Fossil Butte National Park
Visit the home of the Green River Formation and most of my fish by wandering out to Wyoming and stop by The Fossil Butte National Monument.
Location: Fossil Butte National Monument is located in southwest Wyoming near
U.S. Highway 30, approximately 13 miles west of Kemmerer and 15 miles
east of Sage Junction near the Utah/Wyoming state lines.
Elevation: The lowest topographic point in the
monument (where Chicken Creek passes beneath the road a short distance
east of the monument's main entrance) is approximately 6,620 feet above
mean sea level. The highest point is the 8,084 summit of the Bull Pen,
in the northern end of the monument.
Park History and Purpose: The monument was
established in 1972 to protect and preserve a portion of the Green
River and Wasatch formations which contain a unique fossilized
assemblage of organisms that once lived in or around Fossil Lake, an
ancient lake of Eocene age. Many other clues to the environment of
Fossil Lake and its environs are also preserved in the Wasatch and
Green River formations.
General Description: The boundary of the
monument encompasses high, cold desert lands dominated by sagebrush
steppe vegetation. Precipitation averages between 9 and 12 inches per
year; most of it falling as snow. The mean frost-free period is 59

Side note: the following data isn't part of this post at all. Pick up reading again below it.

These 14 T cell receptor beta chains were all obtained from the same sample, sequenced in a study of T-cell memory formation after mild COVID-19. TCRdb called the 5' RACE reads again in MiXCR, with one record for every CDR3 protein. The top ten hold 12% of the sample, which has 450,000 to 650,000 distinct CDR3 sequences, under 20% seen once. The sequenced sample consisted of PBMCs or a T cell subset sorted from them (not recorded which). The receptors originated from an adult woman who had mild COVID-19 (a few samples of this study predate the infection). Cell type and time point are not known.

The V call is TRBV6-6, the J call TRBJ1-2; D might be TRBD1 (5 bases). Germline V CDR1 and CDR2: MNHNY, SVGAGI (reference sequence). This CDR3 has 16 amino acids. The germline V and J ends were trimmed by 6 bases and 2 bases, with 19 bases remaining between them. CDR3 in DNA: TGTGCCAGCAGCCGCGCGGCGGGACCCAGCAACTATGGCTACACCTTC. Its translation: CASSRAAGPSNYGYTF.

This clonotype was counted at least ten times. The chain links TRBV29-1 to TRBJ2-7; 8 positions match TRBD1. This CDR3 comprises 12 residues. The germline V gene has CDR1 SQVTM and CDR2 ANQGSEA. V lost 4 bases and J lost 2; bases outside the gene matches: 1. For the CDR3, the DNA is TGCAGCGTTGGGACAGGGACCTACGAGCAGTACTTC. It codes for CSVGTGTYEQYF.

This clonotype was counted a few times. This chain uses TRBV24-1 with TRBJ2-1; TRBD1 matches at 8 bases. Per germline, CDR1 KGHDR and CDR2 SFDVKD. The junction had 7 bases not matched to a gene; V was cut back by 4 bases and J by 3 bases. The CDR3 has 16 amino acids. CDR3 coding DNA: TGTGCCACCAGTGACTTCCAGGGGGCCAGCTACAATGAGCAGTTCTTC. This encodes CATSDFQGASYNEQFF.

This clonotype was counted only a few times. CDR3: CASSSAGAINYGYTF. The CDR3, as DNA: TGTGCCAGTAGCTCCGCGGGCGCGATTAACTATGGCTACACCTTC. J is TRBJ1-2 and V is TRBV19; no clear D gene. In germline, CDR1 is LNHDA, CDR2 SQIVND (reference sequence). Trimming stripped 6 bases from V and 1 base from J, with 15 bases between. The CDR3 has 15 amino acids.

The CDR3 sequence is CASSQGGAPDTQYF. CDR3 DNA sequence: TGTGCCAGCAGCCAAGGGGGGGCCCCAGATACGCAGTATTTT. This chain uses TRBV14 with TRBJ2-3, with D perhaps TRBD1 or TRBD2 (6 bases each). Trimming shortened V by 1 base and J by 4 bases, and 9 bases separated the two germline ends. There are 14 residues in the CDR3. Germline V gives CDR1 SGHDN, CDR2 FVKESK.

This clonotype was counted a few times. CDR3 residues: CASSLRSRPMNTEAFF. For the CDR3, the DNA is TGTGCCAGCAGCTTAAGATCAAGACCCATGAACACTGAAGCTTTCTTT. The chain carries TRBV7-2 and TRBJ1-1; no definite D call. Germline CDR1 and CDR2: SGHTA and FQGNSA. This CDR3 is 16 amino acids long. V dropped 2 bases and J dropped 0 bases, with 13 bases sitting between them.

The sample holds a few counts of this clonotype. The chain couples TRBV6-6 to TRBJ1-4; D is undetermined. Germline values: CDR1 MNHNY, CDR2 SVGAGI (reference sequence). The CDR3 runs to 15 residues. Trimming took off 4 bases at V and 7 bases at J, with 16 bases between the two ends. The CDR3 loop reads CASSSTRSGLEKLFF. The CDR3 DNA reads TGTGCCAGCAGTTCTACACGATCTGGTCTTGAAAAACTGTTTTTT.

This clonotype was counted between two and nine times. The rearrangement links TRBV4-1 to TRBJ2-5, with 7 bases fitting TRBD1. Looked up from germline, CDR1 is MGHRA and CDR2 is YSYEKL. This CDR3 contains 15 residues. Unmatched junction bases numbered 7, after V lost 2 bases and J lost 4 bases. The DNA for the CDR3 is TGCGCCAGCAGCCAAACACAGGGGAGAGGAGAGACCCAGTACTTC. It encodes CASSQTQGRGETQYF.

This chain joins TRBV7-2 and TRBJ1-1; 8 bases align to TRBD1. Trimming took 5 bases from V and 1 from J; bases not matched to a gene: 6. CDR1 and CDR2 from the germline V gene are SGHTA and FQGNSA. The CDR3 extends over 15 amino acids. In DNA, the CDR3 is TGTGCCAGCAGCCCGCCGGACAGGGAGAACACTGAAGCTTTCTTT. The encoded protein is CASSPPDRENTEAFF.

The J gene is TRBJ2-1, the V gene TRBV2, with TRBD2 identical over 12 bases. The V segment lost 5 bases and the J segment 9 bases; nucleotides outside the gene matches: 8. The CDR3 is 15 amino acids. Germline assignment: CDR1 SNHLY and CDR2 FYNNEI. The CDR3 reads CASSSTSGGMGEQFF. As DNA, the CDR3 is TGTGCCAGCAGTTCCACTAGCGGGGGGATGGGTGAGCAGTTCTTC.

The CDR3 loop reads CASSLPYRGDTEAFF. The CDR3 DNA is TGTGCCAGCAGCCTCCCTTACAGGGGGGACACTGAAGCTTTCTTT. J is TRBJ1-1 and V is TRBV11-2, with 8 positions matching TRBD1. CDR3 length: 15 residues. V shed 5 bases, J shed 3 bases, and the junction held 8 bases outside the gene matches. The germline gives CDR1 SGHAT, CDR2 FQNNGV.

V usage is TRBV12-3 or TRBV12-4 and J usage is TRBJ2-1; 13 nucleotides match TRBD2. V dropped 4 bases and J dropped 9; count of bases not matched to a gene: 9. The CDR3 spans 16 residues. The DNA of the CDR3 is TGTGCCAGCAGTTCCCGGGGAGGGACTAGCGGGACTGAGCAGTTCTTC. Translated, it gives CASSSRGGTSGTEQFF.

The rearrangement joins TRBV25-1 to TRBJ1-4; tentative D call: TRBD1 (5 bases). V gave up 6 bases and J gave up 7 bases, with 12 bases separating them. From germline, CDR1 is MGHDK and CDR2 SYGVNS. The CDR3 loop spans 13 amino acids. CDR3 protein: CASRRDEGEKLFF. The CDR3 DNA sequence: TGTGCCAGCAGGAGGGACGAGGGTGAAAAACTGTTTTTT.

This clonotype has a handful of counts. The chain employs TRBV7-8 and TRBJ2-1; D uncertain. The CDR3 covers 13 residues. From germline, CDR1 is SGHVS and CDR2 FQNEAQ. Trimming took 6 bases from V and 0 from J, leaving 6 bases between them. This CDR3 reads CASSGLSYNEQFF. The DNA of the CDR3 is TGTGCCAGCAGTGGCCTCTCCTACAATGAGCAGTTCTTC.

days. Winters can be extremely cold with temperatures occasionally
falling to -30ÂºF or less. Summer nights are cool with the temperature
frequently dropping below 50ÂºF. Summer daytime temperatures rarely
The light-colored strata of the fossil-bearing Green River formation is
exposed on the steep slopes of Fossil Butte, Cundick Ridge, Ruby Point,
and elsewhere throughout Fossil Basin. The Wasatch formation underlies,
overlies, and intermingles with the Green River formation, but, to the
untrained eye, outcroppings of its colorful dull red, pink, lavender,
purple, yellow, and gray strata appear to be scattered at random
throughout the monument.
Small, deep, steep-sided valleys, some named by the monument staff,
dissect the highlands. In the northern end of the monument, the
boundary juts to the west for more than a mile to enclose Ruby Point
and the fossils it contains. Millet Canyon is located on the southern
side of Ruby Point. Murder Hill, Middle, and Moosebones canyons dissect
the eastern side of the monument's highlands. Cundick Ridge is a
narrow, eastern extention of the highland that forms the northeastern
horizon when viewed from the visitor center. The southern side of
Moosebones Canyon is formed by Cundick Ridge.
Fossil Butte, Cundick Ridge, and the Wasatch Saddle form the east side
of the Chicken Creek watershed. Chicken Creek is an interrupted,
intermittent stream with ephemeral tributaries, that drains
approximately 2/3 of the land within the monument. Most of the area
visible from the visitor center back porch lies within the Chicken
Creek watershed. Springs and seeps supply water to the headwaters of
Chicken Creek, but the stream is usually dry for most of its
length, generally flowing only in late winter and early spring with
snow melt, or briefly in response to major storm events.